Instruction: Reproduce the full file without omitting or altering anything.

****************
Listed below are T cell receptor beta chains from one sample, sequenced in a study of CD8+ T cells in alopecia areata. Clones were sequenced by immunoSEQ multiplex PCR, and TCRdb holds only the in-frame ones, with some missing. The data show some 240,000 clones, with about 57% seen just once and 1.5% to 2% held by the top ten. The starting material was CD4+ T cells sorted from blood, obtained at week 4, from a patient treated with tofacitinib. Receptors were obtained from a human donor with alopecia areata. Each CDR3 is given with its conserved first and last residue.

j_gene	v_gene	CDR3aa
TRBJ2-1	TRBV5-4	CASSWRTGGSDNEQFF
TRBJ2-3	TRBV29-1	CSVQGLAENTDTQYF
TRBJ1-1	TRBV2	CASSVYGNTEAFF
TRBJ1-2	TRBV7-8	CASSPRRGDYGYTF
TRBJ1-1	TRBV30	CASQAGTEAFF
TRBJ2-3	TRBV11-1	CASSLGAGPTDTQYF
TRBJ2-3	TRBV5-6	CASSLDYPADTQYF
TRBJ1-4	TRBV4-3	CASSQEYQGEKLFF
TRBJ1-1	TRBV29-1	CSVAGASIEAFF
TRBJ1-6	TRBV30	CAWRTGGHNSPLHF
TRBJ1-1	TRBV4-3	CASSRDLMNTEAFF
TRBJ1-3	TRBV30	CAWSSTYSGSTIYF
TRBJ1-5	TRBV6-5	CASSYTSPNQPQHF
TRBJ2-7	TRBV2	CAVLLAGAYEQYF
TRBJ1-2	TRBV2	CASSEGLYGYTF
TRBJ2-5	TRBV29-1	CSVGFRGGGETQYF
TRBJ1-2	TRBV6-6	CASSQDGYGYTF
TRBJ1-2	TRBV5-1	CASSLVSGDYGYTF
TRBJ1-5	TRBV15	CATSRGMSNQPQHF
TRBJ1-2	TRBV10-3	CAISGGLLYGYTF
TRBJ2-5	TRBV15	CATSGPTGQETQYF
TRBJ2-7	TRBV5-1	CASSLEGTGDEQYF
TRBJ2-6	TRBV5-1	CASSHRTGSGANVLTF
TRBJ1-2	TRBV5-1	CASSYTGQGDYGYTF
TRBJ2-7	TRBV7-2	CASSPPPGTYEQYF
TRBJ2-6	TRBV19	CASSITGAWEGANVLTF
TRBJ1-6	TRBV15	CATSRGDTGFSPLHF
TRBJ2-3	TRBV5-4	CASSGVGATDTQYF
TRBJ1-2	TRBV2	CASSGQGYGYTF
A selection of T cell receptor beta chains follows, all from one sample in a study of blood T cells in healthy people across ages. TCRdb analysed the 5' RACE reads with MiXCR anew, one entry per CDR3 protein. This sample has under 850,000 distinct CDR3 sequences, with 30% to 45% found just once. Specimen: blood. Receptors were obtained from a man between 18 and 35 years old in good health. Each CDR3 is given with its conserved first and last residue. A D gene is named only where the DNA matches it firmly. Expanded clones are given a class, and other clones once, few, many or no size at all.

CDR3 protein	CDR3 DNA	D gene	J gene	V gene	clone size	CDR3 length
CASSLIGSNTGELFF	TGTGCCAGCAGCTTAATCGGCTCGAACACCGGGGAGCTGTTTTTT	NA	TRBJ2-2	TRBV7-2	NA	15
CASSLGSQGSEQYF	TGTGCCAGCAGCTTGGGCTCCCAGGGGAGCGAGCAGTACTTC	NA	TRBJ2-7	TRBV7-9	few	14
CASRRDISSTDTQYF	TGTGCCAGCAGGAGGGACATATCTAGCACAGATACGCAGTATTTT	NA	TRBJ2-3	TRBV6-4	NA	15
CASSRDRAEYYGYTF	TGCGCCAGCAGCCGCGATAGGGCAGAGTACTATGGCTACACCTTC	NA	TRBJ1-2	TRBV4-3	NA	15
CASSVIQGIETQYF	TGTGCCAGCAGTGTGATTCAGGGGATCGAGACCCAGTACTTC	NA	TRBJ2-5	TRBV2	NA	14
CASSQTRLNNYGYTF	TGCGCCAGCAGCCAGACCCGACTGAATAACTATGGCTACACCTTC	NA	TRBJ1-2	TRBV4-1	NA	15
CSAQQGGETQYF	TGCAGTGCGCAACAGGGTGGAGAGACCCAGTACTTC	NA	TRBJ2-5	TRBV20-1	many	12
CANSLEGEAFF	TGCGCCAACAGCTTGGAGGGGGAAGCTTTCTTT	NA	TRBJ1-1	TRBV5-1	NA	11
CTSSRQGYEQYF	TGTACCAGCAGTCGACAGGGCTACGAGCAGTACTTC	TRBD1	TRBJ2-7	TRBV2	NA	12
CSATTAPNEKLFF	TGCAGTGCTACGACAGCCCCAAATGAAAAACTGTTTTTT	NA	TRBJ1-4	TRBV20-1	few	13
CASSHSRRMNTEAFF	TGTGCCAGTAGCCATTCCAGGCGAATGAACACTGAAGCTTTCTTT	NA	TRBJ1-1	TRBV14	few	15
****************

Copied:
Listed below are T cell receptor beta chains from one sample, sequenced in a study of CD8+ T cells in alopecia areata. Clones were sequenced by immunoSEQ multiplex PCR, and TCRdb holds only the in-frame ones, with some missing. The data show some 240,000 clones, with about 57% seen just once and 1.5% to 2% held by the top ten. The starting material was CD4+ T cells sorted from blood, obtained at week 4, from a patient treated with tofacitinib. Receptors were obtained from a human donor with alopecia areata. Each CDR3 is given with its conserved first and last residue.

j_gene	v_gene	CDR3aa
TRBJ2-1	TRBV5-4	CASSWRTGGSDNEQFF
TRBJ2-3	TRBV29-1	CSVQGLAENTDTQYF
TRBJ1-1	TRBV2	CASSVYGNTEAFF
TRBJ1-2	TRBV7-8	CASSPRRGDYGYTF
TRBJ1-1	TRBV30	CASQAGTEAFF
TRBJ2-3	TRBV11-1	CASSLGAGPTDTQYF
TRBJ2-3	TRBV5-6	CASSLDYPADTQYF
TRBJ1-4	TRBV4-3	CASSQEYQGEKLFF
TRBJ1-1	TRBV29-1	CSVAGASIEAFF
TRBJ1-6	TRBV30	CAWRTGGHNSPLHF
TRBJ1-1	TRBV4-3	CASSRDLMNTEAFF
TRBJ1-3	TRBV30	CAWSSTYSGSTIYF
TRBJ1-5	TRBV6-5	CASSYTSPNQPQHF
TRBJ2-7	TRBV2	CAVLLAGAYEQYF
TRBJ1-2	TRBV2	CASSEGLYGYTF
TRBJ2-5	TRBV29-1	CSVGFRGGGETQYF
TRBJ1-2	TRBV6-6	CASSQDGYGYTF
TRBJ1-2	TRBV5-1	CASSLVSGDYGYTF
TRBJ1-5	TRBV15	CATSRGMSNQPQHF
TRBJ1-2	TRBV10-3	CAISGGLLYGYTF
TRBJ2-5	TRBV15	CATSGPTGQETQYF
TRBJ2-7	TRBV5-1	CASSLEGTGDEQYF
TRBJ2-6	TRBV5-1	CASSHRTGSGANVLTF
TRBJ1-2	TRBV5-1	CASSYTGQGDYGYTF
TRBJ2-7	TRBV7-2	CASSPPPGTYEQYF
TRBJ2-6	TRBV19	CASSITGAWEGANVLTF
TRBJ1-6	TRBV15	CATSRGDTGFSPLHF
TRBJ2-3	TRBV5-4	CASSGVGATDTQYF
TRBJ1-2	TRBV2	CASSGQGYGYTF
A selection of T cell receptor beta chains follows, all from one sample in a study of blood T cells in healthy people across ages. TCRdb analysed the 5' RACE reads with MiXCR anew, one entry per CDR3 protein. This sample has under 850,000 distinct CDR3 sequences, with 30% to 45% found just once. Specimen: blood. Receptors were obtained from a man between 18 and 35 years old in good health. Each CDR3 is given with its conserved first and last residue. A D gene is named only where the DNA matches it firmly. Expanded clones are given a class, and other clones once, few, many or no size at all.

CDR3 protein	CDR3 DNA	D gene	J gene	V gene	clone size	CDR3 length
CASSLIGSNTGELFF	TGTGCCAGCAGCTTAATCGGCTCGAACACCGGGGAGCTGTTTTTT	NA	TRBJ2-2	TRBV7-2	NA	15
CASSLGSQGSEQYF	TGTGCCAGCAGCTTGGGCTCCCAGGGGAGCGAGCAGTACTTC	NA	TRBJ2-7	TRBV7-9	few	14
CASRRDISSTDTQYF	TGTGCCAGCAGGAGGGACATATCTAGCACAGATACGCAGTATTTT	NA	TRBJ2-3	TRBV6-4	NA	15
CASSRDRAEYYGYTF	TGCGCCAGCAGCCGCGATAGGGCAGAGTACTATGGCTACACCTTC	NA	TRBJ1-2	TRBV4-3	NA	15
CASSVIQGIETQYF	TGTGCCAGCAGTGTGATTCAGGGGATCGAGACCCAGTACTTC	NA	TRBJ2-5	TRBV2	NA	14
CASSQTRLNNYGYTF	TGCGCCAGCAGCCAGACCCGACTGAATAACTATGGCTACACCTTC	NA	TRBJ1-2	TRBV4-1	NA	15
CSAQQGGETQYF	TGCAGTGCGCAACAGGGTGGAGAGACCCAGTACTTC	NA	TRBJ2-5	TRBV20-1	many	12
CANSLEGEAFF	TGCGCCAACAGCTTGGAGGGGGAAGCTTTCTTT	NA	TRBJ1-1	TRBV5-1	NA	11
CTSSRQGYEQYF	TGTACCAGCAGTCGACAGGGCTACGAGCAGTACTTC	TRBD1	TRBJ2-7	TRBV2	NA	12
CSATTAPNEKLFF	TGCAGTGCTACGACAGCCCCAAATGAAAAACTGTTTTTT	NA	TRBJ1-4	TRBV20-1	few	13
CASSHSRRMNTEAFF	TGTGCCAGTAGCCATTCCAGGCGAATGAACACTGAAGCTTTCTTT	NA	TRBJ1-1	TRBV14	few	15